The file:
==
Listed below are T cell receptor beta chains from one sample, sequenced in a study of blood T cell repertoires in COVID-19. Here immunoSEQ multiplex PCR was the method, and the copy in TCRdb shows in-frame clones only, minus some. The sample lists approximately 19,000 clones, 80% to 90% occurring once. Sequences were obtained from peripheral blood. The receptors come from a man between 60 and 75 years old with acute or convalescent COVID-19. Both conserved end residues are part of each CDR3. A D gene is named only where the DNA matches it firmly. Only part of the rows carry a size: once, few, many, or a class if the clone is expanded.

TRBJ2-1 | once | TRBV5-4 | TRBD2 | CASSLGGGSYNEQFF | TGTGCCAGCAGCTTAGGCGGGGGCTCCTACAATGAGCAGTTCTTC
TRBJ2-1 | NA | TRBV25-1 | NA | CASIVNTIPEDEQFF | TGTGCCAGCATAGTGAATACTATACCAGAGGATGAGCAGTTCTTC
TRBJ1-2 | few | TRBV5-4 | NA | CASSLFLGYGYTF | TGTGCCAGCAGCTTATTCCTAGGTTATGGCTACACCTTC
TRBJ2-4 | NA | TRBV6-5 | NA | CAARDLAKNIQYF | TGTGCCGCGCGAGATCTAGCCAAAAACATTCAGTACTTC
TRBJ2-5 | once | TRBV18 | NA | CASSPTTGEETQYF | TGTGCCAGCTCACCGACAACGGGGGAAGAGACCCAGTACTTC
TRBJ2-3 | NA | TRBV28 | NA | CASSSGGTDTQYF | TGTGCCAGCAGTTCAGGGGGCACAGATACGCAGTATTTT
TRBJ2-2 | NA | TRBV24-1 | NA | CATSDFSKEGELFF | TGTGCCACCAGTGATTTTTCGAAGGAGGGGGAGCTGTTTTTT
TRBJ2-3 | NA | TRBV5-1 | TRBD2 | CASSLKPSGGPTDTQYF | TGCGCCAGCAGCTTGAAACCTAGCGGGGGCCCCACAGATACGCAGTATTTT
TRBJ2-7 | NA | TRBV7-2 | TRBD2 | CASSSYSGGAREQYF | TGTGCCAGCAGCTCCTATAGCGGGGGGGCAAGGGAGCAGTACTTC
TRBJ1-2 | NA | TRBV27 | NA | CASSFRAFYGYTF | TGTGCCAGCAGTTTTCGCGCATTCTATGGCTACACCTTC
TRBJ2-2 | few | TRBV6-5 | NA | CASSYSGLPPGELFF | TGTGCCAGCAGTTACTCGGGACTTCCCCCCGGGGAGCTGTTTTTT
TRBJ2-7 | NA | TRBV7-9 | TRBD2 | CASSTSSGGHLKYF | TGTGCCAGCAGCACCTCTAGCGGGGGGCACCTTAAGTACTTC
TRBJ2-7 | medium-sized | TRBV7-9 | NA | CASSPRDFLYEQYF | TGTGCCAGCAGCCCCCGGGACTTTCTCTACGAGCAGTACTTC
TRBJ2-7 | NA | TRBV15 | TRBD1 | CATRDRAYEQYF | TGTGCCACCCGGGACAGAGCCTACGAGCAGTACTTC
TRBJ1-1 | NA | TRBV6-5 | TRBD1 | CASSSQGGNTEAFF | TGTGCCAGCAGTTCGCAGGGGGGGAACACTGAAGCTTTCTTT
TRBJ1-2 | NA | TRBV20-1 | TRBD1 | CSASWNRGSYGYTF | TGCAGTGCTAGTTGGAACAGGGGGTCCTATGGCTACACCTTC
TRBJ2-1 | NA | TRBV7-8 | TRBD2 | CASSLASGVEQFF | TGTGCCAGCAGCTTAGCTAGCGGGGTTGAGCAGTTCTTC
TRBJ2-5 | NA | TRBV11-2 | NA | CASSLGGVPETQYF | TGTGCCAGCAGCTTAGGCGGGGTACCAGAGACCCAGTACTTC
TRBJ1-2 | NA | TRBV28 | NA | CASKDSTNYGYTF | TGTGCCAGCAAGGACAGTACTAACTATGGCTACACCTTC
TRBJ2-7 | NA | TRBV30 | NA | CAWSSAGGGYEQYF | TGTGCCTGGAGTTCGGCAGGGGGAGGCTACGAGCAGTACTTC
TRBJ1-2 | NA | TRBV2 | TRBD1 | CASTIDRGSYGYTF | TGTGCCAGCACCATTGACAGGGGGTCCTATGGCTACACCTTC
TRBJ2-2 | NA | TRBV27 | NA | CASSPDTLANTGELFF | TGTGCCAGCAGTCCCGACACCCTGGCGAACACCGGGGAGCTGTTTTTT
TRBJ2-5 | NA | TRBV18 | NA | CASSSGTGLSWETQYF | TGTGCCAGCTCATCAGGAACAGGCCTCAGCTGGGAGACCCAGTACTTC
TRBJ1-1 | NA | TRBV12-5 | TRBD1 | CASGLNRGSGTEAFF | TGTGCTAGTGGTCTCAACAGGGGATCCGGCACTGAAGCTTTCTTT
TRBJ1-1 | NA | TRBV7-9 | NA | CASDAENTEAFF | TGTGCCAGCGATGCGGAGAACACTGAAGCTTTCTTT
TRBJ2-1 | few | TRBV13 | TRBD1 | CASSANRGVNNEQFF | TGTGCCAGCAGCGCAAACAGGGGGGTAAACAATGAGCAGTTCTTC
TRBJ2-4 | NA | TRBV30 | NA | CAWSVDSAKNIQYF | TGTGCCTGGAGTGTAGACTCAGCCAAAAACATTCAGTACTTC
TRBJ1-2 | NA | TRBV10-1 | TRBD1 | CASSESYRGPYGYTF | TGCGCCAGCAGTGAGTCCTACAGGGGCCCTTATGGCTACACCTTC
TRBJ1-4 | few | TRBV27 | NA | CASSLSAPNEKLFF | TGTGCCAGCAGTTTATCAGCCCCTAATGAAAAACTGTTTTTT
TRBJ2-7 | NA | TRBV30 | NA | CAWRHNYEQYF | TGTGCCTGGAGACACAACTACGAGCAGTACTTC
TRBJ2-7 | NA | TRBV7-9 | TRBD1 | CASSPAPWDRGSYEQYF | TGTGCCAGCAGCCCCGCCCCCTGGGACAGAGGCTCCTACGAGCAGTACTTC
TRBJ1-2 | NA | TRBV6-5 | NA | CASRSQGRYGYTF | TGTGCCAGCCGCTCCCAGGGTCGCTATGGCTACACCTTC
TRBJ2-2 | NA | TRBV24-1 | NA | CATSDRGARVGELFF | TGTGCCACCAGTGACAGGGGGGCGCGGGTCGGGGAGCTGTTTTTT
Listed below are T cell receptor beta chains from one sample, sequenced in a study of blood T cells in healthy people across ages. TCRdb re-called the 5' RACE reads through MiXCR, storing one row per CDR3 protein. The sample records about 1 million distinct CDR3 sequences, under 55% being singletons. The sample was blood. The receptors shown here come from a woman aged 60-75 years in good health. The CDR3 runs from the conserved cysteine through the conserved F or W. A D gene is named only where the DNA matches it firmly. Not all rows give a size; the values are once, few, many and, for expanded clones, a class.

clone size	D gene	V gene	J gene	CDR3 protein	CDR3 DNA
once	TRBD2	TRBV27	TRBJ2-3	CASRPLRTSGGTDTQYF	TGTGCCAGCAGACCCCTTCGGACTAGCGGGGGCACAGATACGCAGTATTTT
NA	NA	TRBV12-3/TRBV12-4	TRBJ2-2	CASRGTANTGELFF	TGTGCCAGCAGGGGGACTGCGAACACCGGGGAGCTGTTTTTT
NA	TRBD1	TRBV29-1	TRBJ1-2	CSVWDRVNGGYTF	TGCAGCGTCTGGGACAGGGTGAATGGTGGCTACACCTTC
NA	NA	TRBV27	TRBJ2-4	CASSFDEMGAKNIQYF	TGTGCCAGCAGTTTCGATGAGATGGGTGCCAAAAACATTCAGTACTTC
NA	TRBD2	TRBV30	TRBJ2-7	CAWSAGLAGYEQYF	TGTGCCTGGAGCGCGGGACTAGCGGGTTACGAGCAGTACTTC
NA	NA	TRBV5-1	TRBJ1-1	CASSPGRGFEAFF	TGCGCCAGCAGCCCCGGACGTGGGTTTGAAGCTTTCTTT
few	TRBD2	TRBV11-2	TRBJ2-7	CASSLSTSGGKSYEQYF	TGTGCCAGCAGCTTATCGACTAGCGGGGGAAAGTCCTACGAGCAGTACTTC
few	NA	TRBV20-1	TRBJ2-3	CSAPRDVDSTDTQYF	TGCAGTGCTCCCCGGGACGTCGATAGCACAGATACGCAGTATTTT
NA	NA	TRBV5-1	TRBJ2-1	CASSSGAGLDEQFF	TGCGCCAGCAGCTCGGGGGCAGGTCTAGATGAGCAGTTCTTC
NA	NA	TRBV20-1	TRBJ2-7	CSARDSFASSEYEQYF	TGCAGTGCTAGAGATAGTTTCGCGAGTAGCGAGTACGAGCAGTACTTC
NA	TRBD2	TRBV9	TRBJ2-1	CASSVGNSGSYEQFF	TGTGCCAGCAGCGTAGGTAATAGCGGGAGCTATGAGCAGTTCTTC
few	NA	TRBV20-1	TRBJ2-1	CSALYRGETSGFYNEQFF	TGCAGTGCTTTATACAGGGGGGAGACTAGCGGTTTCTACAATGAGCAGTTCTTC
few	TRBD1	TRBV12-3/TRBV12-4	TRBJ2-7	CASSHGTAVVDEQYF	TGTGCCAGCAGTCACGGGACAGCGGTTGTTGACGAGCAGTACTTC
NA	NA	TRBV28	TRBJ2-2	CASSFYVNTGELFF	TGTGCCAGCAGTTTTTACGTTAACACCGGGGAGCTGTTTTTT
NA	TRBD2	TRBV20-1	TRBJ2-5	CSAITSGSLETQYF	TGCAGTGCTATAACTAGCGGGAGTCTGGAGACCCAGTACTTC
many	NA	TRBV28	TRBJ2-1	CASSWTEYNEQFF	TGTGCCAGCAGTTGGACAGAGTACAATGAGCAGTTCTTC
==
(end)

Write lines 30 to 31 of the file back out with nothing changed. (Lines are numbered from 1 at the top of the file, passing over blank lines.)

TRBJ1-4 | few | TRBV27 | NA | CASSLSAPNEKLFF | TGTGCCAGCAGTTTATCAGCCCCTAATGAAAAACTGTTTTTT
TRBJ2-7 | NA | TRBV30 | NA | CAWRHNYEQYF | TGTGCCTGGAGACACAACTACGAGCAGTACTTC